California Ivy Poisoning Average Cost

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Average Cost

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What is California Ivy Poisoning?

When eaten by a cat, the leaves, and berries of the California ivy create a toxic reaction. This is due to the many different triterpenoid saponins and the highly allergic falcarinol which are found mainly in the foliage of the plant. Triterpenoid saponins are types of hederagenin made up of numerous forms of acid which cause a foaming reaction to occur. These saponins are often used in detergents or beverages for their foaming effects, however in cats, this chemical reaction translates into an instant, painful irritation and burning of the mouth when ingested. The saponins directly affect both the digestive and the respiratory mucous membranes. 

California ivy is a very common plant found all over North American gardens. It is also used often in floral pots and arrangements for its glossy, pointed leaves. California ivy develops small flowers that later turn into berries. Its Latin name is Hedera helix and it stems from the Araliaceae family of plants. California ivy is known by many names, including English ivy, sweetheart ivy, glacier ivy, branching ivy and needlepoint ivy. The plant is native to Europe, but grows well in most climates. It is viny in growth, often found climbing up walls, fences or trees.

Symptoms of California Ivy Poisoning in Cats

The amount and severity of symptoms that develop will vary greatly depending on how much ivy has been eaten by the cat. If the plant’s juices touch the skin of a cat, external symptoms will also manifest. All signs to watch for include:

  • Nausea
  • Vomiting
  • Diarrhea
  • Excessive drooling 
  • Pawing at the mouth 
  • Bloating 
  • Loss of appetite 
  • Excessive thirst
  • Dilated pupils 
  • Weakness 
  • Sneezing 
  • Impaired coordination 
  • Hyperthermia (increased body temperature)
  • Bradycardia (slowed heartbeat)
  • Hypotension (low blood pressure)
  • Redness of the skin 
  • Itching 
  • Blisters (external or in the oral cavity)

Causes of California Ivy Poisoning in Cats

As this plant is found all over the country, both in gardens and in many indoor plant arrangements, cats may be exposed to California ivy in and out of the home. Due to the very bitter taste of the plant, and the instant burning sensation that follows ingestion, most cats will not eat more than one bite of California ivy. 

Diagnosis of California Ivy Poisoning in Cats

If your cat begins to display symptoms of poisoning or if you have witnessed it eat a portion of California ivy, bring it into a nearby veterinary clinic to be assessed. The veterinarian may ask for your cat's full medical history to help differentiate a California ivy poisoning from other health issues with similar symptoms. You may also be asked about what type of house plants are in your home and what plants grow in your garden.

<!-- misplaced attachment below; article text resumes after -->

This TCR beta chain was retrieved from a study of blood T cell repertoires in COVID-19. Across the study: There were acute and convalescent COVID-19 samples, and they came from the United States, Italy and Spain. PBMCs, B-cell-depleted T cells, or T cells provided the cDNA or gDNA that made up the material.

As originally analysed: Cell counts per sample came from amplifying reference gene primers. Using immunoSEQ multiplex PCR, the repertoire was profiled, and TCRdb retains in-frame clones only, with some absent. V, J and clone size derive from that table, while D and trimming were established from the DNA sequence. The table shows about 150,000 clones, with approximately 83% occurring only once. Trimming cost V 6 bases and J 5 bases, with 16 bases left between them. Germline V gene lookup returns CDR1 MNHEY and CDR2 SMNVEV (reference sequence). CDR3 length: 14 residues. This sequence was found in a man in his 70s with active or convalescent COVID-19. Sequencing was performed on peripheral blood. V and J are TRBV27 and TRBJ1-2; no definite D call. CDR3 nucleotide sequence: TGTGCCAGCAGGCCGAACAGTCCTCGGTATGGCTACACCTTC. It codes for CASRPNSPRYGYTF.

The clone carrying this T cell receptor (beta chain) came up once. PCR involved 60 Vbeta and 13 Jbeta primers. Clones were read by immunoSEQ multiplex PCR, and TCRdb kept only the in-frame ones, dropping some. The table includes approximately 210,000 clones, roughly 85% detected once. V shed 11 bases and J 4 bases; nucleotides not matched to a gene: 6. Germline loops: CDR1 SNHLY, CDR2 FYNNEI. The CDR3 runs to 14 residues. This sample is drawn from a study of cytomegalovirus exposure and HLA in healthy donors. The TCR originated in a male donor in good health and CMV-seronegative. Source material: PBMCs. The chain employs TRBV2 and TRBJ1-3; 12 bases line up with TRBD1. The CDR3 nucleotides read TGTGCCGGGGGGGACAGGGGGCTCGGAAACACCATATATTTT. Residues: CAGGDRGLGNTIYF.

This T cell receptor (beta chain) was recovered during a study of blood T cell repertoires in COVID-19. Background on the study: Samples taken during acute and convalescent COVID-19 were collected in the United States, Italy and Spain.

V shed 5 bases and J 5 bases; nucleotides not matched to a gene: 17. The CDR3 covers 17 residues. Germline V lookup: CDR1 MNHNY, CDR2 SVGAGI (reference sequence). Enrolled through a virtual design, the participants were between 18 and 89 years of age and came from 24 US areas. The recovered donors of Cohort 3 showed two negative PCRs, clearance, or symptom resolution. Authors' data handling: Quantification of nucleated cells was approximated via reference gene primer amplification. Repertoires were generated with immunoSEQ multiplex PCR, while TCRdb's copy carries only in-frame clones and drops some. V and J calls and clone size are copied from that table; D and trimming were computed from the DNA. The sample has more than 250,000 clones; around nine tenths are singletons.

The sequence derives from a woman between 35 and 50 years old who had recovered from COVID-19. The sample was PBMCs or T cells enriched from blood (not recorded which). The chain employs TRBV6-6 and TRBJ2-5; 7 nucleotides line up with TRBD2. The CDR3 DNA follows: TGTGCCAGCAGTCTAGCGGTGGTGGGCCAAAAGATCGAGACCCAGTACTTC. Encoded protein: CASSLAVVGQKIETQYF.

A complete physical examination of the cat will be performed to note all symptoms. While listening to the cat's heart with a stethoscope, your vet may find a slowed heartbeat and low overall blood pressure. A detailed examination of the cat's mouth will also be needed to reveal any blisters or general irritation. Full blood work may be run including a complete blood count and a biochemical profile to rule out all other possible health problems.

Treatment of California Ivy Poisoning in Cats

Treating a cat who has eaten California Ivy will mainly revolve around relieving symptoms that have manifested. Extreme allergic reaction can also take place alongside a poisoning from this plant, and hospitalization may be required.

Supportive Care 

Intravenous fluids may need to be administered in cats who have eaten California ivy, as they sometimes will avoid eating and drinking because of painful mouth blisters. Fluids can also help flush toxins out of the body. 

Removal of Stomach Contents 

The vet may choose to remove any remaining plant material in the stomach by inducing vomiting with hydrogen peroxide or by pumping the stomach with a gastric lavage.

Activated Charcoal 

This may be given to the cat to absorb and bind toxins present in the gastrointestinal tract. The charcoal allows the toxins to pass through the body without being digested.

Medication 

Various medications may be given to the cat to alleviate extreme irritation of the digestive system. These may include Kapectolin, which coats the stomach lining or Sucralfate, which causes a thick paste to form between the stomach and its contents. 

Recovery of California Ivy Poisoning in Cats

The severity of the illness will vary depending on how much plant material has been ingested. Because cats are relatively small in body size, they are more susceptible to the effects of toxins. There are no reported fatalities from California Ivy poisoning in cats. All symptoms should disappear in a few days and the cat will be allowed to return home.

Check all planters inside the house to ensure none of them contain ivy. It may be the safest course of action to remove it from outdoor gardens as well. Keeping your cat indoors will prevent it coming into contact with California ivy and other toxic plants in other people's gardens.